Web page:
Tumalo Mountain is an ideal winter excursion for those looking for a moderate climb and top flight views. A close staple for Bend locals, the area gets some pressure in the winter. Sharing routes through the snow has benefits, however; as a backcountry trail, there are few if any trail markers, and there will likely be a good set of tracks to follow so you don't have to break a new trail. Regardless, always be sure to bring your map and compass for reference.
Head west to the far end of the parking lot, where you'll find a restroom and the trailhead up to Tumalo Mountain. You'll start hiking through a forest of mountain hemlock and true fir. In about a mile and a half you'll get views of Tumalo's summit. Here you will notice the trees have become more sparse, and shorter. These wind-blown trees will most likely be covered in a layer of ice, which makes for a great photo opportunity. The last half mile climbs steeply through this frozen forest before reaching the summit.
On a clear day you'll enjoy fantastic views of Oregon's high plateau, Mount Bachelor, The Three Sisters, and Broken Top. The geology of this area results from the incredibly dramatic exchange between volcanism and glaciation, fire and ice. As William Sullivan eloquently notes,
Tumalo Mountain and Mt. Bachelor are cinder cones - gigantic heaps of volcanic shrapnel. Though geologically fresh, they're both old enough to have been bitten by glaciers. Mt. Bachelor is the least damaged; it must have been so smoothly conical before the Ice Age that snow had few places to compact into ice. Tumalo Mountain, on the other hand, probably had a crater that allowed snow to collect. Under the weight of ice, the crater became a glacial cirque, leading to the destruction of the cone's entire northeast quarter.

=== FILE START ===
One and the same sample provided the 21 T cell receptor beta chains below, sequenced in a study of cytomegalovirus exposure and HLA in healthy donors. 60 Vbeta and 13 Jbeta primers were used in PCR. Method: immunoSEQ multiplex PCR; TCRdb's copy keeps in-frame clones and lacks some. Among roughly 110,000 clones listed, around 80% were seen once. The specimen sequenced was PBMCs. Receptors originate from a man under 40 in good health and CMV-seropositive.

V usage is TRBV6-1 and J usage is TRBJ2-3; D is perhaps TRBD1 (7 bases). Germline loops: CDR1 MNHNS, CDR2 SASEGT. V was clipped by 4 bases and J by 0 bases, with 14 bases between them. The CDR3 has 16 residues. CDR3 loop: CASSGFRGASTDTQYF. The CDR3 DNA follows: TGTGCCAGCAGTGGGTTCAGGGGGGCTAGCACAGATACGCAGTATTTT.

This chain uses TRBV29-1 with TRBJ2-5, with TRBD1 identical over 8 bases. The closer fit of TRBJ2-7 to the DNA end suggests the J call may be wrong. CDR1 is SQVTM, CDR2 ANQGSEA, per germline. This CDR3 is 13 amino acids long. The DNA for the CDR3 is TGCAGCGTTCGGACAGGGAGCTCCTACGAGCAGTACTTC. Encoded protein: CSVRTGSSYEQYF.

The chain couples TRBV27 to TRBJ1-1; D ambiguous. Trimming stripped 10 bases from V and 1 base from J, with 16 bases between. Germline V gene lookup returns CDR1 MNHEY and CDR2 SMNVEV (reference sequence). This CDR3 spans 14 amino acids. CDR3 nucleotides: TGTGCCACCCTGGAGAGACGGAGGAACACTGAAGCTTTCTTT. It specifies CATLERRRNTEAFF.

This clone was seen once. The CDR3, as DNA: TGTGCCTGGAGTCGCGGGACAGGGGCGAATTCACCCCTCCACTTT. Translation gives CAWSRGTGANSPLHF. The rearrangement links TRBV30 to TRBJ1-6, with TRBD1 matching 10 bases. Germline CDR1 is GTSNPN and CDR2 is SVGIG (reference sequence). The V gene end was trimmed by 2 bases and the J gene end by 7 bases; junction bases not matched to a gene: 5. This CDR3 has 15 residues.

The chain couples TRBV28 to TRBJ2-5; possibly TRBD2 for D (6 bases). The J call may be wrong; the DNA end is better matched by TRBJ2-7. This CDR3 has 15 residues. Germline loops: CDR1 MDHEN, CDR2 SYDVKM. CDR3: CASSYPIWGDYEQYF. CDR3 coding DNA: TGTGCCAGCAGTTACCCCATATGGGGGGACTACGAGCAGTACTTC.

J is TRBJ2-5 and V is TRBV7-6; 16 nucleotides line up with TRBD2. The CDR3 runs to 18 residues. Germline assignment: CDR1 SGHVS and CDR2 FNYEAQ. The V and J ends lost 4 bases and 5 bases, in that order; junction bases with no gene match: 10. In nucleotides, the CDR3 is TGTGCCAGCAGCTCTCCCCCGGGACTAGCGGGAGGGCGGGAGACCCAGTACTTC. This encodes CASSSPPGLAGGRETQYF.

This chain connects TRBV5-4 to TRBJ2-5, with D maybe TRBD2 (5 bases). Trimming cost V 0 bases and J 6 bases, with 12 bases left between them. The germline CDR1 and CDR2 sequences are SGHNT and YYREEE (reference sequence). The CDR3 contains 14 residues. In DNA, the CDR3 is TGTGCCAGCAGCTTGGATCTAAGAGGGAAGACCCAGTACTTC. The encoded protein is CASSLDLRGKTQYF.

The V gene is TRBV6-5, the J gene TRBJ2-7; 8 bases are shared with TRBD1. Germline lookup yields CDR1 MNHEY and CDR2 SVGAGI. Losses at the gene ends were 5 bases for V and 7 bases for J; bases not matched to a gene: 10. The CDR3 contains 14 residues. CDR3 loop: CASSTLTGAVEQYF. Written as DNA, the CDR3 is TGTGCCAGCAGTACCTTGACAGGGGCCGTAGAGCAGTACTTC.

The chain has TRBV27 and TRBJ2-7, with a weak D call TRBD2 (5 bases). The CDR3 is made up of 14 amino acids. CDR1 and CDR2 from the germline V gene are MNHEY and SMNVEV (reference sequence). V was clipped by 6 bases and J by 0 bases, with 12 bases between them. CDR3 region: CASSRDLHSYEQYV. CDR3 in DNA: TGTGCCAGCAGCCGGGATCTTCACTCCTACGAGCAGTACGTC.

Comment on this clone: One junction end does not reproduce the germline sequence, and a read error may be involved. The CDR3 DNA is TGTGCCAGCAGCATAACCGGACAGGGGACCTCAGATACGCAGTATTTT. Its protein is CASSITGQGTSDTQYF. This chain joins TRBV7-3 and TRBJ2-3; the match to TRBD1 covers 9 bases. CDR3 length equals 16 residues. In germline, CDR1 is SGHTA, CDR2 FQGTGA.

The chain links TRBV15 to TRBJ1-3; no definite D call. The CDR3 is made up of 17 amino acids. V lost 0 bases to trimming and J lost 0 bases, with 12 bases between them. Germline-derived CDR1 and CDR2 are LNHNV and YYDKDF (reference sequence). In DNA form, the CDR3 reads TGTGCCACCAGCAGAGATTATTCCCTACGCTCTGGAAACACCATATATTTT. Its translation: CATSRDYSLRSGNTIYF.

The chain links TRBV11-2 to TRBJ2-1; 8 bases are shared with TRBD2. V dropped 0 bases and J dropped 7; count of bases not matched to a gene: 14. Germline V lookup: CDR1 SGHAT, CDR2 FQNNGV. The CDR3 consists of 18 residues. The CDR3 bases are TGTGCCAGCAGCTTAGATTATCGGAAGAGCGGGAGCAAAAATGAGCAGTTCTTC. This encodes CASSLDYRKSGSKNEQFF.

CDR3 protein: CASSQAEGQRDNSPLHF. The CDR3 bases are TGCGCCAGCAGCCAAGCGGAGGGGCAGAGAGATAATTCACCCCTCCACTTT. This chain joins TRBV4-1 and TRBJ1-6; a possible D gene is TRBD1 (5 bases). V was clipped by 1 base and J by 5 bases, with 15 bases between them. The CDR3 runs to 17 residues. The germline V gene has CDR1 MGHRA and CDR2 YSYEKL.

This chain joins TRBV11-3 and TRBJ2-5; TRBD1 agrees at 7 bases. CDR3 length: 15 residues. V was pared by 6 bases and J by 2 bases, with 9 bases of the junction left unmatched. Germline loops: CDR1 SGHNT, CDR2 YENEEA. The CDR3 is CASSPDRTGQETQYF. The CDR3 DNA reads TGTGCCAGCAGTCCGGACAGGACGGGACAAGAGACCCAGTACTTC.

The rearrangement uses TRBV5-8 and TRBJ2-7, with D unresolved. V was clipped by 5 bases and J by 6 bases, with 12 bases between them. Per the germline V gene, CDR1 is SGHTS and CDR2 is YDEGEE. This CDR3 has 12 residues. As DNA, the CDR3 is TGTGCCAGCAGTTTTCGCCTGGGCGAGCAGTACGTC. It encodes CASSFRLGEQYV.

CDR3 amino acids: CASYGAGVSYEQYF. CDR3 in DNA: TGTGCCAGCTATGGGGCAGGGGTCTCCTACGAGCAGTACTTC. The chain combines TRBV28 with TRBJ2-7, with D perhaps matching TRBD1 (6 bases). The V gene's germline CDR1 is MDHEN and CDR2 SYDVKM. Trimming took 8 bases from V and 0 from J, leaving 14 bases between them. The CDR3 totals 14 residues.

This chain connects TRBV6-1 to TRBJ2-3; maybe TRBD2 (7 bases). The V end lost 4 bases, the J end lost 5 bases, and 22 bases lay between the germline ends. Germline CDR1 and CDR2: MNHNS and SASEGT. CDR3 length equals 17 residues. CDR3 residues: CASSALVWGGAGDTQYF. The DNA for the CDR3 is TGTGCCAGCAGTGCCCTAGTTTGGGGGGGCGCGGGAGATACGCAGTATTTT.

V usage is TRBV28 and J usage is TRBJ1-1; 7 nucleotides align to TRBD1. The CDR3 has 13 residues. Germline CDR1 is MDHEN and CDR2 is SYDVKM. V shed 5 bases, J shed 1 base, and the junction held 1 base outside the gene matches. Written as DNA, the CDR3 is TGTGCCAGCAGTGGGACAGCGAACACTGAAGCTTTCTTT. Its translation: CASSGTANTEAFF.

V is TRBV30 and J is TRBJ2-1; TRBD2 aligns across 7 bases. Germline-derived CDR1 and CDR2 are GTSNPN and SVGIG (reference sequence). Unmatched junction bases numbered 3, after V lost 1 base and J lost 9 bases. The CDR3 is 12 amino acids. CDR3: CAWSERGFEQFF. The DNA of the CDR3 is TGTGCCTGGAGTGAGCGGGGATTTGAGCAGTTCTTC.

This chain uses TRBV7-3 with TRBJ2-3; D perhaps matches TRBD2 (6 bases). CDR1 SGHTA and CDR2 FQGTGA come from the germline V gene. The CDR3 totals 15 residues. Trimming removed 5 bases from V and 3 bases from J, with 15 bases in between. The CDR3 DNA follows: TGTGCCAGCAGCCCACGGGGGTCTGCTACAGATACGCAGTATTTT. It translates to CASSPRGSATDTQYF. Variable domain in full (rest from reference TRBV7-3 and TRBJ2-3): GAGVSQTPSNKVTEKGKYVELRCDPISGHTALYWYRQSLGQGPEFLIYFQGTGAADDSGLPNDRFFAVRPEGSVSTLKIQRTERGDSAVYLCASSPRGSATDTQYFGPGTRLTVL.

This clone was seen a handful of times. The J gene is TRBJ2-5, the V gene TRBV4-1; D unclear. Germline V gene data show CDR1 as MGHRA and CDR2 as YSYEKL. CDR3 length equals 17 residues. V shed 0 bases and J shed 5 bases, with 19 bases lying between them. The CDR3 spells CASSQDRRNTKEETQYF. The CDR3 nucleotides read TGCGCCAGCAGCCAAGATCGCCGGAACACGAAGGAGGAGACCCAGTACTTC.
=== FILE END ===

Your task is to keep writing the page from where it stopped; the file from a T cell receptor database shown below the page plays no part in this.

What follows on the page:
Be careful not to get too close to the northeast edge of the summit, as an impressive cornice forms in heavy snow years, and it can easily break under a person's weight. Take time to soak in all the beautiful mountain views, and have a safe decent down the mountain.
Note that dogs are prohibited from November 15 through April 20.
Winter backcountry adventures can be dangerous outdoor activities that pose significant risks as conditions affecting safety (i.e. weather, snowpack stability, avalanche hazard) are constantly changing. Prior to engaging in these activities each individual should get the proper training to make safe decisions and be equipped to use avalanche safety resources and tools. Please visit our Backcountry Skiing and Avalanche Safety post to learn more.